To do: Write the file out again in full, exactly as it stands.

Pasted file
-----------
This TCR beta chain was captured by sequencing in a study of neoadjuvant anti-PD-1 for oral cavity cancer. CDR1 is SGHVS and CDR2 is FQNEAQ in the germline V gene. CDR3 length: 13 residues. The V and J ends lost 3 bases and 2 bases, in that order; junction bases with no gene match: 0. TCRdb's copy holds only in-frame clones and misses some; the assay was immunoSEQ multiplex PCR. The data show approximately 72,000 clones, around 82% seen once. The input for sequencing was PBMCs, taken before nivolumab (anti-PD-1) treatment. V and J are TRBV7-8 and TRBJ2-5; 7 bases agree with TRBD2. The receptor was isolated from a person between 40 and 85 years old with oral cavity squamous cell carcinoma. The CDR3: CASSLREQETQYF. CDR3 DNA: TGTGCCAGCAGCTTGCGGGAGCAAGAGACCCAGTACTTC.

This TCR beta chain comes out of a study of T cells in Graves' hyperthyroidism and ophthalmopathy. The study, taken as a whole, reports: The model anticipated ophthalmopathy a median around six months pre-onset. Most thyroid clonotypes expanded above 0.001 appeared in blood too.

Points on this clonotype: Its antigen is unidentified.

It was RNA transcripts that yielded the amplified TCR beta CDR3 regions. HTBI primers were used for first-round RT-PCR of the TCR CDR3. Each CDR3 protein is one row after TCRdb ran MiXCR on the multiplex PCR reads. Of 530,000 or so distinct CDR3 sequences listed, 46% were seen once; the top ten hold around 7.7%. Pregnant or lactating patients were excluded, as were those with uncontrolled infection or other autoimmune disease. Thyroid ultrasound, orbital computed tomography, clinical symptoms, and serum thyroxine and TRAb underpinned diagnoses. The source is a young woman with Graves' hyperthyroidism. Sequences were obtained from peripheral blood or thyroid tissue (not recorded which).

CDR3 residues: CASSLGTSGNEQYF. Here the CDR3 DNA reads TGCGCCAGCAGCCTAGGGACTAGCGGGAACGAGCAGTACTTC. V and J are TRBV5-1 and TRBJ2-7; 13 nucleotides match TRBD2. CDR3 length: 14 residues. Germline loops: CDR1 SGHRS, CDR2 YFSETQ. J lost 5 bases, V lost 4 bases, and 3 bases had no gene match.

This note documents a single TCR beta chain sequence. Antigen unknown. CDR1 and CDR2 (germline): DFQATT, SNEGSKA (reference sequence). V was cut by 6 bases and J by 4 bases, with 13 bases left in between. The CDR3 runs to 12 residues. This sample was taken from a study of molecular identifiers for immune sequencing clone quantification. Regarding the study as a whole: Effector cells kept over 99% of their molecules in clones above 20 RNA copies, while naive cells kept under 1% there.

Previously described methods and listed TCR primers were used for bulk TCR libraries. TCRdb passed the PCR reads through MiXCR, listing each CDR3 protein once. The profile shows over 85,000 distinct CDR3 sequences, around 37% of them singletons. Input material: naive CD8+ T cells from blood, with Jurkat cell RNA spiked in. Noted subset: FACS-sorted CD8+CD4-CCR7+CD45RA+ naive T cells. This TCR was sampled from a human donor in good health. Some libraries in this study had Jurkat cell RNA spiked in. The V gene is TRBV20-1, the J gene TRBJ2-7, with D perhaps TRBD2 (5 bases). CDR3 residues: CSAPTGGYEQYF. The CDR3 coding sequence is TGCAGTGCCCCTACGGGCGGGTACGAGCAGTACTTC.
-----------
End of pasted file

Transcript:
This TCR beta chain was captured by sequencing in a study of neoadjuvant anti-PD-1 for oral cavity cancer. CDR1 is SGHVS and CDR2 is FQNEAQ in the germline V gene. CDR3 length: 13 residues. The V and J ends lost 3 bases and 2 bases, in that order; junction bases with no gene match: 0. TCRdb's copy holds only in-frame clones and misses some; the assay was immunoSEQ multiplex PCR. The data show approximately 72,000 clones, around 82% seen once. The input for sequencing was PBMCs, taken before nivolumab (anti-PD-1) treatment. V and J are TRBV7-8 and TRBJ2-5; 7 bases agree with TRBD2. The receptor was isolated from a person between 40 and 85 years old with oral cavity squamous cell carcinoma. The CDR3: CASSLREQETQYF. CDR3 DNA: TGTGCCAGCAGCTTGCGGGAGCAAGAGACCCAGTACTTC.

This TCR beta chain comes out of a study of T cells in Graves' hyperthyroidism and ophthalmopathy. The study, taken as a whole, reports: The model anticipated ophthalmopathy a median around six months pre-onset. Most thyroid clonotypes expanded above 0.001 appeared in blood too.

Points on this clonotype: Its antigen is unidentified.

It was RNA transcripts that yielded the amplified TCR beta CDR3 regions. HTBI primers were used for first-round RT-PCR of the TCR CDR3. Each CDR3 protein is one row after TCRdb ran MiXCR on the multiplex PCR reads. Of 530,000 or so distinct CDR3 sequences listed, 46% were seen once; the top ten hold around 7.7%. Pregnant or lactating patients were excluded, as were those with uncontrolled infection or other autoimmune disease. Thyroid ultrasound, orbital computed tomography, clinical symptoms, and serum thyroxine and TRAb underpinned diagnoses. The source is a young woman with Graves' hyperthyroidism. Sequences were obtained from peripheral blood or thyroid tissue (not recorded which).

CDR3 residues: CASSLGTSGNEQYF. Here the CDR3 DNA reads TGCGCCAGCAGCCTAGGGACTAGCGGGAACGAGCAGTACTTC. V and J are TRBV5-1 and TRBJ2-7; 13 nucleotides match TRBD2. CDR3 length: 14 residues. Germline loops: CDR1 SGHRS, CDR2 YFSETQ. J lost 5 bases, V lost 4 bases, and 3 bases had no gene match.

This note documents a single TCR beta chain sequence. Antigen unknown. CDR1 and CDR2 (germline): DFQATT, SNEGSKA (reference sequence). V was cut by 6 bases and J by 4 bases, with 13 bases left in between. The CDR3 runs to 12 residues. This sample was taken from a study of molecular identifiers for immune sequencing clone quantification. Regarding the study as a whole: Effector cells kept over 99% of their molecules in clones above 20 RNA copies, while naive cells kept under 1% there.

Previously described methods and listed TCR primers were used for bulk TCR libraries. TCRdb passed the PCR reads through MiXCR, listing each CDR3 protein once. The profile shows over 85,000 distinct CDR3 sequences, around 37% of them singletons. Input material: naive CD8+ T cells from blood, with Jurkat cell RNA spiked in. Noted subset: FACS-sorted CD8+CD4-CCR7+CD45RA+ naive T cells. This TCR was sampled from a human donor in good health. Some libraries in this study had Jurkat cell RNA spiked in. The V gene is TRBV20-1, the J gene TRBJ2-7, with D perhaps TRBD2 (5 bases). CDR3 residues: CSAPTGGYEQYF. The CDR3 coding sequence is TGCAGTGCCCCTACGGGCGGGTACGAGCAGTACTTC.